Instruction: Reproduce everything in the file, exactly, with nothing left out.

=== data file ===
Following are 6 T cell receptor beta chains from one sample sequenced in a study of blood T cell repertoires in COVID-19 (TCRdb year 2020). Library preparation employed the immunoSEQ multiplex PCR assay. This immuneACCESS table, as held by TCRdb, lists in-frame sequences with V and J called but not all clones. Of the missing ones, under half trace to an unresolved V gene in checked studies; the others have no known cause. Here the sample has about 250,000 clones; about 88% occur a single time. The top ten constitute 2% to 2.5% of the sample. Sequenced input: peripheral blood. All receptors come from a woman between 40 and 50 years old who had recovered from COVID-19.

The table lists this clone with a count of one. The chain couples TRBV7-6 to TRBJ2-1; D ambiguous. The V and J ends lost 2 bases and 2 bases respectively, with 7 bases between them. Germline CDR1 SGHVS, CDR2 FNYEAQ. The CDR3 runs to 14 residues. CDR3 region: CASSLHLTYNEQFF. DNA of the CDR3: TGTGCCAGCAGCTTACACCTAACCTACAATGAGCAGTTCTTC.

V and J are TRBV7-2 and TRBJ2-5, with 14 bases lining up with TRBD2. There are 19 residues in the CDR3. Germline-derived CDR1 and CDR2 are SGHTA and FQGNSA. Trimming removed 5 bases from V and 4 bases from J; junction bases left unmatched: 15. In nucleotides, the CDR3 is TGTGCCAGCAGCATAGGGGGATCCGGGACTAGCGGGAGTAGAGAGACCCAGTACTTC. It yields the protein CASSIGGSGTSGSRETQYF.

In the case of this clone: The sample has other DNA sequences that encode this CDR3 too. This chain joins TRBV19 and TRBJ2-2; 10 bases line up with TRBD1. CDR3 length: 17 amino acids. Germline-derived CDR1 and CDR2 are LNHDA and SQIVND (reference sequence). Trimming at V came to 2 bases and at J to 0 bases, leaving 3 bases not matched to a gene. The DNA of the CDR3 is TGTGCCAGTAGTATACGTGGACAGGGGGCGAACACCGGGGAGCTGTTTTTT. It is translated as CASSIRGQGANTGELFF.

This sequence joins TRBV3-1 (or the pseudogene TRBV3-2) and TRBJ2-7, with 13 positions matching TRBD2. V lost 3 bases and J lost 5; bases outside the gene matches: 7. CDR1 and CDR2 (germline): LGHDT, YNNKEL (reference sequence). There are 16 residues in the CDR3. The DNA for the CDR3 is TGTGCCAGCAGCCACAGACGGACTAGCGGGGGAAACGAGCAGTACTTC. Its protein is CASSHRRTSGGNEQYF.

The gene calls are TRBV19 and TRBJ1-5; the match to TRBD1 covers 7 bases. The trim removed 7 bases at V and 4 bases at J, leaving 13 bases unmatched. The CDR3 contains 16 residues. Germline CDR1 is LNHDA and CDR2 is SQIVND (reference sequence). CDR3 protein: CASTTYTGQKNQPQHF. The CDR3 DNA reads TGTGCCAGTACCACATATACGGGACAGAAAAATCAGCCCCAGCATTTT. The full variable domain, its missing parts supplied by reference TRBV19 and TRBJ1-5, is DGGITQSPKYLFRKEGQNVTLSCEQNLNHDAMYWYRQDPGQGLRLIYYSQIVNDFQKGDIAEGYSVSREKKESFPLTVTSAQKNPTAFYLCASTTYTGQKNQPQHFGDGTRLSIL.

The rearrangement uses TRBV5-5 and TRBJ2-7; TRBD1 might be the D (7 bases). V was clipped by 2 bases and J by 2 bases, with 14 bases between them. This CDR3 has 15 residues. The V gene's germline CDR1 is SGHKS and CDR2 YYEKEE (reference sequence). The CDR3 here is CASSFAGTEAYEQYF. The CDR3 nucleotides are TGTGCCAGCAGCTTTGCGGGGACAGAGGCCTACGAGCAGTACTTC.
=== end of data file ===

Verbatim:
Following are 6 T cell receptor beta chains from one sample sequenced in a study of blood T cell repertoires in COVID-19 (TCRdb year 2020). Library preparation employed the immunoSEQ multiplex PCR assay. This immuneACCESS table, as held by TCRdb, lists in-frame sequences with V and J called but not all clones. Of the missing ones, under half trace to an unresolved V gene in checked studies; the others have no known cause. Here the sample has about 250,000 clones; about 88% occur a single time. The top ten constitute 2% to 2.5% of the sample. Sequenced input: peripheral blood. All receptors come from a woman between 40 and 50 years old who had recovered from COVID-19.

The table lists this clone with a count of one. The chain couples TRBV7-6 to TRBJ2-1; D ambiguous. The V and J ends lost 2 bases and 2 bases respectively, with 7 bases between them. Germline CDR1 SGHVS, CDR2 FNYEAQ. The CDR3 runs to 14 residues. CDR3 region: CASSLHLTYNEQFF. DNA of the CDR3: TGTGCCAGCAGCTTACACCTAACCTACAATGAGCAGTTCTTC.

V and J are TRBV7-2 and TRBJ2-5, with 14 bases lining up with TRBD2. There are 19 residues in the CDR3. Germline-derived CDR1 and CDR2 are SGHTA and FQGNSA. Trimming removed 5 bases from V and 4 bases from J; junction bases left unmatched: 15. In nucleotides, the CDR3 is TGTGCCAGCAGCATAGGGGGATCCGGGACTAGCGGGAGTAGAGAGACCCAGTACTTC. It yields the protein CASSIGGSGTSGSRETQYF.

In the case of this clone: The sample has other DNA sequences that encode this CDR3 too. This chain joins TRBV19 and TRBJ2-2; 10 bases line up with TRBD1. CDR3 length: 17 amino acids. Germline-derived CDR1 and CDR2 are LNHDA and SQIVND (reference sequence). Trimming at V came to 2 bases and at J to 0 bases, leaving 3 bases not matched to a gene. The DNA of the CDR3 is TGTGCCAGTAGTATACGTGGACAGGGGGCGAACACCGGGGAGCTGTTTTTT. It is translated as CASSIRGQGANTGELFF.

This sequence joins TRBV3-1 (or the pseudogene TRBV3-2) and TRBJ2-7, with 13 positions matching TRBD2. V lost 3 bases and J lost 5; bases outside the gene matches: 7. CDR1 and CDR2 (germline): LGHDT, YNNKEL (reference sequence). There are 16 residues in the CDR3. The DNA for the CDR3 is TGTGCCAGCAGCCACAGACGGACTAGCGGGGGAAACGAGCAGTACTTC. Its protein is CASSHRRTSGGNEQYF.

The gene calls are TRBV19 and TRBJ1-5; the match to TRBD1 covers 7 bases. The trim removed 7 bases at V and 4 bases at J, leaving 13 bases unmatched. The CDR3 contains 16 residues. Germline CDR1 is LNHDA and CDR2 is SQIVND (reference sequence). CDR3 protein: CASTTYTGQKNQPQHF. The CDR3 DNA reads TGTGCCAGTACCACATATACGGGACAGAAAAATCAGCCCCAGCATTTT. The full variable domain, its missing parts supplied by reference TRBV19 and TRBJ1-5, is DGGITQSPKYLFRKEGQNVTLSCEQNLNHDAMYWYRQDPGQGLRLIYYSQIVNDFQKGDIAEGYSVSREKKESFPLTVTSAQKNPTAFYLCASTTYTGQKNQPQHFGDGTRLSIL.

The rearrangement uses TRBV5-5 and TRBJ2-7; TRBD1 might be the D (7 bases). V was clipped by 2 bases and J by 2 bases, with 14 bases between them. This CDR3 has 15 residues. The V gene's germline CDR1 is SGHKS and CDR2 YYEKEE (reference sequence). The CDR3 here is CASSFAGTEAYEQYF. The CDR3 nucleotides are TGTGCCAGCAGCTTTGCGGGGACAGAGGCCTACGAGCAGTACTTC.